I absolutely love to use crevice plants in my landscape designs! They add softness and old world charm to stone or brick retaining walls, walkways and patios. Some other benefits of crevice plants are: crowding out unwanted weeds, select varieties are drought tolerate, some may flower and most are evergreen. What’s not to love!
In the memory garden above, creeping sedum (there are hundreds of varieties) was planted in between bluestones for a softer feel. Because the remembrance garden is in an open location, weed seeds freely fly into the garden. Creeping sedum acts as a mortar, crowding out potential weeds. It isn’t 100% guaranteed, but the results are beautiful. A pre-emergent herbicide can also be applied to areas where crevice plants grow, ensuring minimal weed growth.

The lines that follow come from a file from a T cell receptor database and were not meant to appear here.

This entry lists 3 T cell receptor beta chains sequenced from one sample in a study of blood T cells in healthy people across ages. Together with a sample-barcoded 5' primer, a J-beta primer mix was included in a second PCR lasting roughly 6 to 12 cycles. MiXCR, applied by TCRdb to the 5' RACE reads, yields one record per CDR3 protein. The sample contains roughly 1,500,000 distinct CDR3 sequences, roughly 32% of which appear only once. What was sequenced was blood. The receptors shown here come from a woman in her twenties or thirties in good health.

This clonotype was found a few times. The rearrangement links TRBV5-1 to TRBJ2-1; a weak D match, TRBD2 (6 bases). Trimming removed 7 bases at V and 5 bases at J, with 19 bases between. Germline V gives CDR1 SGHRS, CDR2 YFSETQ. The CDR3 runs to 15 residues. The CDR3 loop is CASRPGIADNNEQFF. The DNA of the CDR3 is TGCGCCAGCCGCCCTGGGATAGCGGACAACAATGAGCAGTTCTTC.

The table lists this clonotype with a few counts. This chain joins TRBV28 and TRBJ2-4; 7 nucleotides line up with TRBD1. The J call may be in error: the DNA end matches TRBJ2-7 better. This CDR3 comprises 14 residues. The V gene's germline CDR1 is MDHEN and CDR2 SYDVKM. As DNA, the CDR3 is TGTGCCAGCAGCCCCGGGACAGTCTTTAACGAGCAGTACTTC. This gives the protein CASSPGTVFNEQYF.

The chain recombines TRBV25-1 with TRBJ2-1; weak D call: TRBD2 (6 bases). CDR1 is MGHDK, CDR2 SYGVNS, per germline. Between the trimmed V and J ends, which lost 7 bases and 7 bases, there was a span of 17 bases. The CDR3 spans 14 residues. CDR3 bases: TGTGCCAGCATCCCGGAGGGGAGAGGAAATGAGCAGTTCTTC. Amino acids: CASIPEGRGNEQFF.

The plant below is called Mazus, sounds like a greek god. This is an EXTREMELY dense plant and feels so good walking on. I use this plant wherever I can because of its wonderful properties.
In the french inspired garden I designed below, Mazus is used on both sides of the antique chair. This plant is better suited for larger spaces between stone because it spreads to 2′. Plant Mazus around your steppers that are spaced 6″ apart and you will have a very dense cushion to land on if your foot slips off.
Mazus is also great around ponds to plant in stone crevices creating a more natural look. This small plant likes a little moisture and shade from afternoon sun
Another crevice plant I use is Creeping Thyme. Many varieties are available and come in different growing habits. Cascading, creepers or clumps. Below, thyme is used to soften a stone retaining wall in a front landscape bed. Thyme is a great plant for full sun, drought and it’s evergreen
Enjoy your little crevice plants within your landscapes because they are treasures.
Diana Gardner-Williams www.greensborogardens.wordpress.com
Landscape Design and Installation